The Graduate Professional Council General Assembly passed two resolutions Tuesday in response to the collapse at University Village and the subsequent death of Columbia fireman Lt. Bruce Britt.
Resolution 1314-04 — submitted by members of the GPC executive board, including GPC President Jacob Wright — requests MU administrators to “explore all possible means for renovating or replacing the University Village apartment complex.”
The Missouri Students Association passed a similar resolution last week. Wright said even though he was satisfied with MSA’s resolution, it was important to emphasize the need to replace University Village instead of demolishing the complex.
“There are people who live there, and if it were just demolished, they need a place to live,” he said. “Replacement would be any (option) in which some sort of alternate accommodation is provided for the people no longer living at University Village, by the university.”
More than 100 students, mostly graduate students and students with families, reside at University Village, said Christian Basi, MU spokesman.
Demolition of University Village would also displace the affordable childcare service that is offered at the complex, Wright said.
“There are other childcare options in town, but (they) can be prohibitively expensive,” he said. “If University Village were demolished and that childcare facility wasn’t replaced in some form, that would potentially place an enormous financial burden on the students.”
The second resolution, 1314-05, seeks to honor Britt’s death by formally recognizing his service.
“University Village is home to many graduate and professional students at the University of Missouri and their families,” the resolution said. “Therefore, be it further unanimously resolved that this council expresses its profound grief and sincere condolences to Lieutenant Britt’s family and fellow firefighters for the Lieutenant’s death.”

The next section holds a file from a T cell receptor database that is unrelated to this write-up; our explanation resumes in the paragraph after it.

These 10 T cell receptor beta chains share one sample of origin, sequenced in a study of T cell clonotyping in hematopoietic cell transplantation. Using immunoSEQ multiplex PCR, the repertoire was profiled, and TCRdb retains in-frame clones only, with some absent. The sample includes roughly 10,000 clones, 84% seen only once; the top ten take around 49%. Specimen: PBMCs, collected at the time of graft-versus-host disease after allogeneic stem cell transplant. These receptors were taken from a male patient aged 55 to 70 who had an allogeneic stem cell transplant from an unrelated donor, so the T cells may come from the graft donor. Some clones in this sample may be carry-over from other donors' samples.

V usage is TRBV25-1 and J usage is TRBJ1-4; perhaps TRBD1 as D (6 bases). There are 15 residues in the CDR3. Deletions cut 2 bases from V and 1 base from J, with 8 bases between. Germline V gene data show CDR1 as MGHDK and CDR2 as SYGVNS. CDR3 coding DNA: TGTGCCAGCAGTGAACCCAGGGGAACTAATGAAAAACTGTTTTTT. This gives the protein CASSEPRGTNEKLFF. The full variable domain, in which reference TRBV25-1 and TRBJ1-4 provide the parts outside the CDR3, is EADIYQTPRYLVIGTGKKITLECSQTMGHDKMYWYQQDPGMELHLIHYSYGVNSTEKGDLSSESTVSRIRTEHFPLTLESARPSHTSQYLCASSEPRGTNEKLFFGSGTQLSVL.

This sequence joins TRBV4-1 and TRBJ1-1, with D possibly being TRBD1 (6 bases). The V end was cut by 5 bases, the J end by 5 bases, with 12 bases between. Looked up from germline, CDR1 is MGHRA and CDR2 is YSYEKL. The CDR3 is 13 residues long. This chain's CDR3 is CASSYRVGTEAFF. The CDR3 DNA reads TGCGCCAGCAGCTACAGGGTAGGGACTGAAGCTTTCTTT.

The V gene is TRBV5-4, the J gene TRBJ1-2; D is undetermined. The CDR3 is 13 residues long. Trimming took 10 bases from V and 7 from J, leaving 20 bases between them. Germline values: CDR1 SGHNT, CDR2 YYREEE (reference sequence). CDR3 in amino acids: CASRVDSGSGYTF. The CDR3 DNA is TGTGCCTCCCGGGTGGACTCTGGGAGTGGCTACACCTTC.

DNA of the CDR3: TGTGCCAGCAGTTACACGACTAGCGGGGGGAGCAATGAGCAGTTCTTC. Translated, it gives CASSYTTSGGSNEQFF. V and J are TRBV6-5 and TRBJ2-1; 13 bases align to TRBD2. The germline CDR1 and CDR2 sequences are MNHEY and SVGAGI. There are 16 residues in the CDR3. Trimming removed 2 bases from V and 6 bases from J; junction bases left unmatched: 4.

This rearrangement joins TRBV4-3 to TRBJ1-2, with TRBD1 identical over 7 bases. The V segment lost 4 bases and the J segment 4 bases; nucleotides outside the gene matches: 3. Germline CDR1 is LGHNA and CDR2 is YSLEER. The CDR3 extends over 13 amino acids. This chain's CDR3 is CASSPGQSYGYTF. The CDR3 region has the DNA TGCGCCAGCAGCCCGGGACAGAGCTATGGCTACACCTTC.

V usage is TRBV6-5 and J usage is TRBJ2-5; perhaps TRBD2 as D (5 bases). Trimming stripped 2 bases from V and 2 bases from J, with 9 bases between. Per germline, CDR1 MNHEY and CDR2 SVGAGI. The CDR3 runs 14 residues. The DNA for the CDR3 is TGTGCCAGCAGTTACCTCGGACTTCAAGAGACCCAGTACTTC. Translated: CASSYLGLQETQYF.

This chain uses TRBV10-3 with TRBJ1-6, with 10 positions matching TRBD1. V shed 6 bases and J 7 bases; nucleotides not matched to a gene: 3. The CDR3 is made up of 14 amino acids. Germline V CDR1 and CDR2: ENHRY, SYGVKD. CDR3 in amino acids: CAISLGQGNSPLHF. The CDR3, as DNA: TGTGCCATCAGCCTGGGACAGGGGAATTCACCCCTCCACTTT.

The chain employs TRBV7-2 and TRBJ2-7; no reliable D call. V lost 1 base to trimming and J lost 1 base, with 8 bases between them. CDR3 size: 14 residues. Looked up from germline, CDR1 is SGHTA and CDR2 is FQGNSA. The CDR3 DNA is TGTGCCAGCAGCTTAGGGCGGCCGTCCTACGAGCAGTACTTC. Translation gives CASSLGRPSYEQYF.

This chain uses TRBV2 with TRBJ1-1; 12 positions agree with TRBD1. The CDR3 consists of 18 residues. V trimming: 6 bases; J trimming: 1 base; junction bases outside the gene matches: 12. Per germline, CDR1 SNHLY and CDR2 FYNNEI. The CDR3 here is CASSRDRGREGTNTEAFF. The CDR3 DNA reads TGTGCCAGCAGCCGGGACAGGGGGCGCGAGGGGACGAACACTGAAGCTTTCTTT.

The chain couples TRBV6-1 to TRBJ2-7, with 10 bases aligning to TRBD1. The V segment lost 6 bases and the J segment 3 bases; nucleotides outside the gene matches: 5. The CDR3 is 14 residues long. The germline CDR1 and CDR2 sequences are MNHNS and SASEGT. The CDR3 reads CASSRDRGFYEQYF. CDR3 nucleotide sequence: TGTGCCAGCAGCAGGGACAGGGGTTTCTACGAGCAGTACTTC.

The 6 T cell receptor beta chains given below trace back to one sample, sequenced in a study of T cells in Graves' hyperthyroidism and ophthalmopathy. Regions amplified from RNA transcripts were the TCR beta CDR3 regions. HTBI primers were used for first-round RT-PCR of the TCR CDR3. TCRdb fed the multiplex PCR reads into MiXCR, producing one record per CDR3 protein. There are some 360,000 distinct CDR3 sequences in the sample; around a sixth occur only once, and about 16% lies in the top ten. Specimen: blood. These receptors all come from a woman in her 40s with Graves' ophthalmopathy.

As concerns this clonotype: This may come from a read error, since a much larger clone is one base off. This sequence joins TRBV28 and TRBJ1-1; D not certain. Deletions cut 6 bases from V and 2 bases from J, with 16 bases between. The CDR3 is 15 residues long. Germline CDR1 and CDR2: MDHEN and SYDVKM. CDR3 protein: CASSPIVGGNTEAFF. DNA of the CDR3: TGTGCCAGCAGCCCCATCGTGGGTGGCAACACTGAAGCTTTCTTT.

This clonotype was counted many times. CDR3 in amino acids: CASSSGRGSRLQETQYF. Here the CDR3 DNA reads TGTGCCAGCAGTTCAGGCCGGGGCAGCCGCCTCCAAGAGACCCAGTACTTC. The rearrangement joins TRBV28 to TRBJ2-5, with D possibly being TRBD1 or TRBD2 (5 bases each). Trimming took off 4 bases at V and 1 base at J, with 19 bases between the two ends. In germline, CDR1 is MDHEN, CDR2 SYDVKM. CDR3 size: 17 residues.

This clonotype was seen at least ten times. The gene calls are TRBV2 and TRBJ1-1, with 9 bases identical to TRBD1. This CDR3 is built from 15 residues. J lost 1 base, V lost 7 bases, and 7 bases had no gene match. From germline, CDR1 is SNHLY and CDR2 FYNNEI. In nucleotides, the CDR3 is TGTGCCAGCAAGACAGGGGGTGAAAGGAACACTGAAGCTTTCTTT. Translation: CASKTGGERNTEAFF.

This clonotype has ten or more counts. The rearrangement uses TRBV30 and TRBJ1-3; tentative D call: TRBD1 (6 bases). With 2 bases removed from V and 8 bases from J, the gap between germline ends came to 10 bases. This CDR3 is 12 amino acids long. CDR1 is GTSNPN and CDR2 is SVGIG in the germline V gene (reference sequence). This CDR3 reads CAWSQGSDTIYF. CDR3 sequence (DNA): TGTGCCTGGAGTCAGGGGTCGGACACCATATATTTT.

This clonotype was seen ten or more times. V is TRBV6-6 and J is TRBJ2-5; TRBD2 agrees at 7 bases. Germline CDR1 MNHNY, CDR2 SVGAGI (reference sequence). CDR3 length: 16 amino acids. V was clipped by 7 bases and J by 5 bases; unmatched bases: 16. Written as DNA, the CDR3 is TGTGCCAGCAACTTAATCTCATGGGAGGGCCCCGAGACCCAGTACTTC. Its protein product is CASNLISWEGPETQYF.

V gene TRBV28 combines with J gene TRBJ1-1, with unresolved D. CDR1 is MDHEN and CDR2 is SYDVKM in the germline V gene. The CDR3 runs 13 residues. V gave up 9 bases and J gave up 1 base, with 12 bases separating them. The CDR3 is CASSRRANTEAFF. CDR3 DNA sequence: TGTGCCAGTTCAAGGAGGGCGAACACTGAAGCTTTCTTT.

Wright said bringing about significant change and improvements to MU facilities like University Village would also help honor Britt for his service.
“One of the ways you honor someone’s sacrifice is to try and prevent a situation like this from happening again,” Wright said. “It would be a shame if we didn’t learn any lessons from this and it cost somebody else their life.”
Though the buildings were declared by inspectors “structurally sound,”, Wright plans to meet with MU administrators to discuss GPC’s resolutions and urge them to look into the possibility of renovating or replacing University Village.
“Even though the complex is structurally sound, I think that renovation or replacement is something that should still be looked into,” he said. “Structurally sound (housing options) and the type of housing stock that graduate and professional students want to have are two different ideas.”